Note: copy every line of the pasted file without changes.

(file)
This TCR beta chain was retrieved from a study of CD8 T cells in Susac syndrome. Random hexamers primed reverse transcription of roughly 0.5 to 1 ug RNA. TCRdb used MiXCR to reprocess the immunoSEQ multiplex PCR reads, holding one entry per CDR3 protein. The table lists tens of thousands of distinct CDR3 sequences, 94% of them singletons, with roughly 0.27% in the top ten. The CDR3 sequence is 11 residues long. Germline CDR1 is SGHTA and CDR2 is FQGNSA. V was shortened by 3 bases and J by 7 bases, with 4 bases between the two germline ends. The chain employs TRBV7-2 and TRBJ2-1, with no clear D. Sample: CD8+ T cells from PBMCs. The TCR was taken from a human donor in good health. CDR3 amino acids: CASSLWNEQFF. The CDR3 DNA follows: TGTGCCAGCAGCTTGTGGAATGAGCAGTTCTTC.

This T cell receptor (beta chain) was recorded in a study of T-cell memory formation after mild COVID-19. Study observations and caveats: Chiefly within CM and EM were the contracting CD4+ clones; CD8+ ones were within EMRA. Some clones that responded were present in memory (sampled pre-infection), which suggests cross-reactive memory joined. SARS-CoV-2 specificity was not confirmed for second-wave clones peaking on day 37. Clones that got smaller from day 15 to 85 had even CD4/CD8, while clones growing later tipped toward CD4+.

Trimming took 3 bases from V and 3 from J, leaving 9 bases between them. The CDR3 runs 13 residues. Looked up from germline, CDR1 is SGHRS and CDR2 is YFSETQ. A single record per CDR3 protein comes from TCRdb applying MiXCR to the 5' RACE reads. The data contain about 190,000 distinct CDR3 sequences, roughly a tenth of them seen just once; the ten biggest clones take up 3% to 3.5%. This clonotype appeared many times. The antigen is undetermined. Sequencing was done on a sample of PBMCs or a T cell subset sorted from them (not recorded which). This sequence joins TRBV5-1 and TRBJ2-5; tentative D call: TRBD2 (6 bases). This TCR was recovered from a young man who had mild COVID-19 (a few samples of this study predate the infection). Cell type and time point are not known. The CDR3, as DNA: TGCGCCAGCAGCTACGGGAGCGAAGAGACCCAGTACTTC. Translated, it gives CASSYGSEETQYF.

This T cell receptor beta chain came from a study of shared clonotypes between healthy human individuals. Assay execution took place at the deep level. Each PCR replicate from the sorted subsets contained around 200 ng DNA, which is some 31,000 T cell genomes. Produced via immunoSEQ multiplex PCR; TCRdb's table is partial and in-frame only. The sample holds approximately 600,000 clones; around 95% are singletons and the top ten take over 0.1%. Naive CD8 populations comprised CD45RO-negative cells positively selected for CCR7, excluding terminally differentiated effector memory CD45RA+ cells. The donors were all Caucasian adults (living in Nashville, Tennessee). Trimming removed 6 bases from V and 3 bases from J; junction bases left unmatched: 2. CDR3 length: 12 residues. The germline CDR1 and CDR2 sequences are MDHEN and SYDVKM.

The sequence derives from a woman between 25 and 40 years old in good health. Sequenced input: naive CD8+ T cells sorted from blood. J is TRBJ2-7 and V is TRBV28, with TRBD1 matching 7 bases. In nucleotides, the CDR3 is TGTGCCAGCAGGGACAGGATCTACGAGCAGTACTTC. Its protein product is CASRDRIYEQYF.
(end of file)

This TCR beta chain was retrieved from a study of CD8 T cells in Susac syndrome. Random hexamers primed reverse transcription of roughly 0.5 to 1 ug RNA. TCRdb used MiXCR to reprocess the immunoSEQ multiplex PCR reads, holding one entry per CDR3 protein. The table lists tens of thousands of distinct CDR3 sequences, 94% of them singletons, with roughly 0.27% in the top ten. The CDR3 sequence is 11 residues long. Germline CDR1 is SGHTA and CDR2 is FQGNSA. V was shortened by 3 bases and J by 7 bases, with 4 bases between the two germline ends. The chain employs TRBV7-2 and TRBJ2-1, with no clear D. Sample: CD8+ T cells from PBMCs. The TCR was taken from a human donor in good health. CDR3 amino acids: CASSLWNEQFF. The CDR3 DNA follows: TGTGCCAGCAGCTTGTGGAATGAGCAGTTCTTC.

This T cell receptor (beta chain) was recorded in a study of T-cell memory formation after mild COVID-19. Study observations and caveats: Chiefly within CM and EM were the contracting CD4+ clones; CD8+ ones were within EMRA. Some clones that responded were present in memory (sampled pre-infection), which suggests cross-reactive memory joined. SARS-CoV-2 specificity was not confirmed for second-wave clones peaking on day 37. Clones that got smaller from day 15 to 85 had even CD4/CD8, while clones growing later tipped toward CD4+.

Trimming took 3 bases from V and 3 from J, leaving 9 bases between them. The CDR3 runs 13 residues. Looked up from germline, CDR1 is SGHRS and CDR2 is YFSETQ. A single record per CDR3 protein comes from TCRdb applying MiXCR to the 5' RACE reads. The data contain about 190,000 distinct CDR3 sequences, roughly a tenth of them seen just once; the ten biggest clones take up 3% to 3.5%. This clonotype appeared many times. The antigen is undetermined. Sequencing was done on a sample of PBMCs or a T cell subset sorted from them (not recorded which). This sequence joins TRBV5-1 and TRBJ2-5; tentative D call: TRBD2 (6 bases). This TCR was recovered from a young man who had mild COVID-19 (a few samples of this study predate the infection). Cell type and time point are not known. The CDR3, as DNA: TGCGCCAGCAGCTACGGGAGCGAAGAGACCCAGTACTTC. Translated, it gives CASSYGSEETQYF.

This T cell receptor beta chain came from a study of shared clonotypes between healthy human individuals. Assay execution took place at the deep level. Each PCR replicate from the sorted subsets contained around 200 ng DNA, which is some 31,000 T cell genomes. Produced via immunoSEQ multiplex PCR; TCRdb's table is partial and in-frame only. The sample holds approximately 600,000 clones; around 95% are singletons and the top ten take over 0.1%. Naive CD8 populations comprised CD45RO-negative cells positively selected for CCR7, excluding terminally differentiated effector memory CD45RA+ cells. The donors were all Caucasian adults (living in Nashville, Tennessee). Trimming removed 6 bases from V and 3 bases from J; junction bases left unmatched: 2. CDR3 length: 12 residues. The germline CDR1 and CDR2 sequences are MDHEN and SYDVKM.

The sequence derives from a woman between 25 and 40 years old in good health. Sequenced input: naive CD8+ T cells sorted from blood. J is TRBJ2-7 and V is TRBV28, with TRBD1 matching 7 bases. In nucleotides, the CDR3 is TGTGCCAGCAGGGACAGGATCTACGAGCAGTACTTC. Its protein product is CASRDRIYEQYF.